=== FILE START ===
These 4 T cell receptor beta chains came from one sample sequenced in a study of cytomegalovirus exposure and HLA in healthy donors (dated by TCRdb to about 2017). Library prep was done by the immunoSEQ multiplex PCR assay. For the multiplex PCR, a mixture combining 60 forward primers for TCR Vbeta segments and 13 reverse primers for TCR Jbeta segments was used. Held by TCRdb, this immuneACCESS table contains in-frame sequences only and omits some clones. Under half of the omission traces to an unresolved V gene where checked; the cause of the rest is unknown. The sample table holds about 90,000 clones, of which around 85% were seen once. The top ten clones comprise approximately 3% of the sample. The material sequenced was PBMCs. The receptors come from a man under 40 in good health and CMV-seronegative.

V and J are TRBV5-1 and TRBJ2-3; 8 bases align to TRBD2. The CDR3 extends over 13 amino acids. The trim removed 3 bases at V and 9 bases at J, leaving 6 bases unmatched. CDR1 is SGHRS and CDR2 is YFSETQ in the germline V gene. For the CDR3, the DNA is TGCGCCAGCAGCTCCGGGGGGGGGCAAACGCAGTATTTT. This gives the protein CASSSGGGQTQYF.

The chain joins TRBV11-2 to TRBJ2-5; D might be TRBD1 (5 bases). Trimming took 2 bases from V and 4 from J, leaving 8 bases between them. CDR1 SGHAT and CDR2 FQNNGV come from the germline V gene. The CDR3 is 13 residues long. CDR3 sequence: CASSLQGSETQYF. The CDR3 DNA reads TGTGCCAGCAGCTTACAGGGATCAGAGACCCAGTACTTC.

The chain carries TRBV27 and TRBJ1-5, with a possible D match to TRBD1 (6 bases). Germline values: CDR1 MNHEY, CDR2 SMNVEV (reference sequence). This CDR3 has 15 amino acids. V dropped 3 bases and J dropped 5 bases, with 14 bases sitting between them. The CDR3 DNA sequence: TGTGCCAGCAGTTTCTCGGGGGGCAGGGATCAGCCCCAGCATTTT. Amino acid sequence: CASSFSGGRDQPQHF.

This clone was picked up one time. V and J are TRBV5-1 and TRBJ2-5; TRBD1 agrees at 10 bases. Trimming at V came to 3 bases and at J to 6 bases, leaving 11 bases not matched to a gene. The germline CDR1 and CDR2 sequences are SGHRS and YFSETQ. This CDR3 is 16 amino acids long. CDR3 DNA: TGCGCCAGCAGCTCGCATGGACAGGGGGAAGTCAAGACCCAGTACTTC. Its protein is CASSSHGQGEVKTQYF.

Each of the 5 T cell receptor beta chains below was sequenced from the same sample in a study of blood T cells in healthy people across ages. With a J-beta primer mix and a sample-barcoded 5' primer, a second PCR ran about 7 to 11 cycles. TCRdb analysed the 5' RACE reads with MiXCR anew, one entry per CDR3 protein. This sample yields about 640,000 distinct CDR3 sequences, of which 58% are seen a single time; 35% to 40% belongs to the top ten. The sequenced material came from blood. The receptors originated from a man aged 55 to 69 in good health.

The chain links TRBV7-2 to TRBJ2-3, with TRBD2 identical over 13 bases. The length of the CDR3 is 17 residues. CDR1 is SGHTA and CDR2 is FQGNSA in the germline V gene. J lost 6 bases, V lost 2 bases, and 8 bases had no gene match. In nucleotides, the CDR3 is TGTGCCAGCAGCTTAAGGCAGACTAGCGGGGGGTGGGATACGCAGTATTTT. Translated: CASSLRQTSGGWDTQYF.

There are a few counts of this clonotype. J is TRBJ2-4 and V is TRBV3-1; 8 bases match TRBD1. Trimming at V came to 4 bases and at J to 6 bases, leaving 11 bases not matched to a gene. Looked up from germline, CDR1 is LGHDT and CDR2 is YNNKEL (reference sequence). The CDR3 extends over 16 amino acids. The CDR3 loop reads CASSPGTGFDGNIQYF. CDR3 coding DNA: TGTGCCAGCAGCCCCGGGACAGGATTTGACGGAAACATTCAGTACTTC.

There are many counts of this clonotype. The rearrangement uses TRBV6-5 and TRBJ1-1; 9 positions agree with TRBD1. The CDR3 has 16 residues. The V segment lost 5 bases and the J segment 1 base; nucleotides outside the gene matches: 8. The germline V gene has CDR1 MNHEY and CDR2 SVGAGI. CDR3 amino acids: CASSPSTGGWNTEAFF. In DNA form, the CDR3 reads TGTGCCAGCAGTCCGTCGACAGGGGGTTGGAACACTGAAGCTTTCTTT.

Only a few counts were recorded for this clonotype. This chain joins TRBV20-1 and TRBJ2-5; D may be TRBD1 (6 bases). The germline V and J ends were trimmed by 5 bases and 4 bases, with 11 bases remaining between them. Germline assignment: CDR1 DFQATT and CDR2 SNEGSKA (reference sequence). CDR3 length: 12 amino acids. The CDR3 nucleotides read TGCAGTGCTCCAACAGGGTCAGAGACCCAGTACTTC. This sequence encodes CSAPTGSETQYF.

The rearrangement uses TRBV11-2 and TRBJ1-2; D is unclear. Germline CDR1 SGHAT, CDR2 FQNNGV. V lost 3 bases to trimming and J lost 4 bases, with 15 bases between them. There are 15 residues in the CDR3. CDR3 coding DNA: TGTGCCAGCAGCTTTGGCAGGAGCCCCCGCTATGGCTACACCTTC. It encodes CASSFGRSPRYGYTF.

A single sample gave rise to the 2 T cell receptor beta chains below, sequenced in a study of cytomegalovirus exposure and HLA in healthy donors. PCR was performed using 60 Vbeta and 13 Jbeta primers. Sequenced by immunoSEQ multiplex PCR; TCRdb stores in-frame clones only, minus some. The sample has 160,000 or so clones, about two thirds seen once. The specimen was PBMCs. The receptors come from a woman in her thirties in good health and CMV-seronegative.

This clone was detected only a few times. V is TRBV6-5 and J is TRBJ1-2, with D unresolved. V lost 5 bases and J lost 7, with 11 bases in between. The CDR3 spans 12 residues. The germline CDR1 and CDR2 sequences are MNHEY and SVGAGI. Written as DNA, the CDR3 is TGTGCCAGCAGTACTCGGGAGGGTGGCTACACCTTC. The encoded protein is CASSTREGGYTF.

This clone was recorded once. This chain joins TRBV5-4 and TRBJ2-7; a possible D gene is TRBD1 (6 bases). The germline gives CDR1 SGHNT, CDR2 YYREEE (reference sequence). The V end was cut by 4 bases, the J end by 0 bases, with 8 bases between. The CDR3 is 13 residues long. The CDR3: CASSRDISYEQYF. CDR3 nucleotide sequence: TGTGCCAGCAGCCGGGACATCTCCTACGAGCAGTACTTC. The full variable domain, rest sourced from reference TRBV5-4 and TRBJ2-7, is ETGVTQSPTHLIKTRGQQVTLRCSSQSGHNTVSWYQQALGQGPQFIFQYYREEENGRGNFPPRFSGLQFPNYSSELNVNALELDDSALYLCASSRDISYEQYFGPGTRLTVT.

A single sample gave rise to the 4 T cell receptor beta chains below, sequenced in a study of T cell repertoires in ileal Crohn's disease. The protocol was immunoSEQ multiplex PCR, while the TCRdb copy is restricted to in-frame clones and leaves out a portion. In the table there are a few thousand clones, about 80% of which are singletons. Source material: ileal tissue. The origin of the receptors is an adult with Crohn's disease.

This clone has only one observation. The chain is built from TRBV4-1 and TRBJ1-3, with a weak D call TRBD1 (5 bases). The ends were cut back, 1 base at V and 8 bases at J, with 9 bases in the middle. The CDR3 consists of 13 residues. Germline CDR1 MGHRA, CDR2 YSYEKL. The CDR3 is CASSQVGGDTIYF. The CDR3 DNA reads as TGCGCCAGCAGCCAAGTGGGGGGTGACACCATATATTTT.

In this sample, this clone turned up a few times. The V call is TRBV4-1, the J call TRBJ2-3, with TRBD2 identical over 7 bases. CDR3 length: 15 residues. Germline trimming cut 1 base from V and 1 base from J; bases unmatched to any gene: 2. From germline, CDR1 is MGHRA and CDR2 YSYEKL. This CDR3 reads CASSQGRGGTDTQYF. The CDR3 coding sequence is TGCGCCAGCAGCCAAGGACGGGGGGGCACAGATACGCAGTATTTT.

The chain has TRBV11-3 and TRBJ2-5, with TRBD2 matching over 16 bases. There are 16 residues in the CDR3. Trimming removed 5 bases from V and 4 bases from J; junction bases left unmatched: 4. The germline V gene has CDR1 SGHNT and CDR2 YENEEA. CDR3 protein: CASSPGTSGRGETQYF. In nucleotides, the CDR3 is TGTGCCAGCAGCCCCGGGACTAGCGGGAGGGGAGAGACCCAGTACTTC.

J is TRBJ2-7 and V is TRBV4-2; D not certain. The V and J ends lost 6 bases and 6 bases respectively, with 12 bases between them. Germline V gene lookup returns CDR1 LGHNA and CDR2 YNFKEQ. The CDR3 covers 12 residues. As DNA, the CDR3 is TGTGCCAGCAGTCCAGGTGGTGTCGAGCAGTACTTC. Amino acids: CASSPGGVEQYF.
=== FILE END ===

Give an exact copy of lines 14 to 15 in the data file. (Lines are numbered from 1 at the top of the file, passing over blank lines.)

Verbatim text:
This clone was recorded once. This chain joins TRBV5-4 and TRBJ2-7; a possible D gene is TRBD1 (6 bases). The germline gives CDR1 SGHNT, CDR2 YYREEE (reference sequence). The V end was cut by 4 bases, the J end by 0 bases, with 8 bases between. The CDR3 is 13 residues long. The CDR3: CASSRDISYEQYF. CDR3 nucleotide sequence: TGTGCCAGCAGCCGGGACATCTCCTACGAGCAGTACTTC. The full variable domain, rest sourced from reference TRBV5-4 and TRBJ2-7, is ETGVTQSPTHLIKTRGQQVTLRCSSQSGHNTVSWYQQALGQGPQFIFQYYREEENGRGNFPPRFSGLQFPNYSSELNVNALELDDSALYLCASSRDISYEQYFGPGTRLTVT.

A single sample gave rise to the 4 T cell receptor beta chains below, sequenced in a study of T cell repertoires in ileal Crohn's disease. The protocol was immunoSEQ multiplex PCR, while the TCRdb copy is restricted to in-frame clones and leaves out a portion. In the table there are a few thousand clones, about 80% of which are singletons. Source material: ileal tissue. The origin of the receptors is an adult with Crohn's disease.